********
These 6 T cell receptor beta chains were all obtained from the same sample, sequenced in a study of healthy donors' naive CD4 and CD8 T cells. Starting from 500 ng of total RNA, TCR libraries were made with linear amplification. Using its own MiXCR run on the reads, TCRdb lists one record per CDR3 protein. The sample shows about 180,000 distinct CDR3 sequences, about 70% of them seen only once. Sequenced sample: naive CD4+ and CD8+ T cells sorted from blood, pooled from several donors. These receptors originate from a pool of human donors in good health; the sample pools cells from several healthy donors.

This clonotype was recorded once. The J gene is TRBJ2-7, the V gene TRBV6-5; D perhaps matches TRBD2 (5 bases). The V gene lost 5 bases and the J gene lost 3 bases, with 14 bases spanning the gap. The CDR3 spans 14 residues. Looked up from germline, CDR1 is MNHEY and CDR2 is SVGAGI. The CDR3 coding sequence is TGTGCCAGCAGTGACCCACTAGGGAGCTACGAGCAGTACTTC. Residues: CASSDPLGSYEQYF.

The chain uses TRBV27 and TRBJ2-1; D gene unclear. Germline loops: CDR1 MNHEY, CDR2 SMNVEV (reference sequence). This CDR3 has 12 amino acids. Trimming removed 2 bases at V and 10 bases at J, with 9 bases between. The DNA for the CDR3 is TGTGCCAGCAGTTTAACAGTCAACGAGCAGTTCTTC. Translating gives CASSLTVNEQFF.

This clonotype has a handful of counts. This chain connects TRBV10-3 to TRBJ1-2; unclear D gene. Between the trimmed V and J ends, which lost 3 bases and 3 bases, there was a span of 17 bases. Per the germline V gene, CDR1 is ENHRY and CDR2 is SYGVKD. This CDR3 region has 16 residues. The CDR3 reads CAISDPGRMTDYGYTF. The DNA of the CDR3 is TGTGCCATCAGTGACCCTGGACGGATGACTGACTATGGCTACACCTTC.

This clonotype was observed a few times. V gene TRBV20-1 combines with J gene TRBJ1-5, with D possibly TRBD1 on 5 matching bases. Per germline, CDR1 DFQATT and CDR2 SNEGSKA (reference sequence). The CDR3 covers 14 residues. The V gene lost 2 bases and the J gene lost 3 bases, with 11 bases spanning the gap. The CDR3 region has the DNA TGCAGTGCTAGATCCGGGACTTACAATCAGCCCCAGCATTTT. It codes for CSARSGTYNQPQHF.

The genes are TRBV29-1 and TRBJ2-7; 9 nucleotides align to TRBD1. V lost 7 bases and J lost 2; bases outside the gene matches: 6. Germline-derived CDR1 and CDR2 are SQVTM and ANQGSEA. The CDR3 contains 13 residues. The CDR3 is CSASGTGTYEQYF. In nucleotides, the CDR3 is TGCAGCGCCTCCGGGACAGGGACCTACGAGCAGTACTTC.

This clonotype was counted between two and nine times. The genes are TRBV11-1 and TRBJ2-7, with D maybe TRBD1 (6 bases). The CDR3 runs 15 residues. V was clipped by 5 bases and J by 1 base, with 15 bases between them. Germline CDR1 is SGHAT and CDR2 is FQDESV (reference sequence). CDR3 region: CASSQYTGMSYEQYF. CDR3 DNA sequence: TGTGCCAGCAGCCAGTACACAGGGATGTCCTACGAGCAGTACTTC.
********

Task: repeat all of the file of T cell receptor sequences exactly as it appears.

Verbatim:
These 6 T cell receptor beta chains were all obtained from the same sample, sequenced in a study of healthy donors' naive CD4 and CD8 T cells. Starting from 500 ng of total RNA, TCR libraries were made with linear amplification. Using its own MiXCR run on the reads, TCRdb lists one record per CDR3 protein. The sample shows about 180,000 distinct CDR3 sequences, about 70% of them seen only once. Sequenced sample: naive CD4+ and CD8+ T cells sorted from blood, pooled from several donors. These receptors originate from a pool of human donors in good health; the sample pools cells from several healthy donors.

This clonotype was recorded once. The J gene is TRBJ2-7, the V gene TRBV6-5; D perhaps matches TRBD2 (5 bases). The V gene lost 5 bases and the J gene lost 3 bases, with 14 bases spanning the gap. The CDR3 spans 14 residues. Looked up from germline, CDR1 is MNHEY and CDR2 is SVGAGI. The CDR3 coding sequence is TGTGCCAGCAGTGACCCACTAGGGAGCTACGAGCAGTACTTC. Residues: CASSDPLGSYEQYF.

The chain uses TRBV27 and TRBJ2-1; D gene unclear. Germline loops: CDR1 MNHEY, CDR2 SMNVEV (reference sequence). This CDR3 has 12 amino acids. Trimming removed 2 bases at V and 10 bases at J, with 9 bases between. The DNA for the CDR3 is TGTGCCAGCAGTTTAACAGTCAACGAGCAGTTCTTC. Translating gives CASSLTVNEQFF.

This clonotype has a handful of counts. This chain connects TRBV10-3 to TRBJ1-2; unclear D gene. Between the trimmed V and J ends, which lost 3 bases and 3 bases, there was a span of 17 bases. Per the germline V gene, CDR1 is ENHRY and CDR2 is SYGVKD. This CDR3 region has 16 residues. The CDR3 reads CAISDPGRMTDYGYTF. The DNA of the CDR3 is TGTGCCATCAGTGACCCTGGACGGATGACTGACTATGGCTACACCTTC.

This clonotype was observed a few times. V gene TRBV20-1 combines with J gene TRBJ1-5, with D possibly TRBD1 on 5 matching bases. Per germline, CDR1 DFQATT and CDR2 SNEGSKA (reference sequence). The CDR3 covers 14 residues. The V gene lost 2 bases and the J gene lost 3 bases, with 11 bases spanning the gap. The CDR3 region has the DNA TGCAGTGCTAGATCCGGGACTTACAATCAGCCCCAGCATTTT. It codes for CSARSGTYNQPQHF.

The genes are TRBV29-1 and TRBJ2-7; 9 nucleotides align to TRBD1. V lost 7 bases and J lost 2; bases outside the gene matches: 6. Germline-derived CDR1 and CDR2 are SQVTM and ANQGSEA. The CDR3 contains 13 residues. The CDR3 is CSASGTGTYEQYF. In nucleotides, the CDR3 is TGCAGCGCCTCCGGGACAGGGACCTACGAGCAGTACTTC.

This clonotype was counted between two and nine times. The genes are TRBV11-1 and TRBJ2-7, with D maybe TRBD1 (6 bases). The CDR3 runs 15 residues. V was clipped by 5 bases and J by 1 base, with 15 bases between them. Germline CDR1 is SGHAT and CDR2 is FQDESV (reference sequence). CDR3 region: CASSQYTGMSYEQYF. CDR3 DNA sequence: TGTGCCAGCAGCCAGTACACAGGGATGTCCTACGAGCAGTACTTC.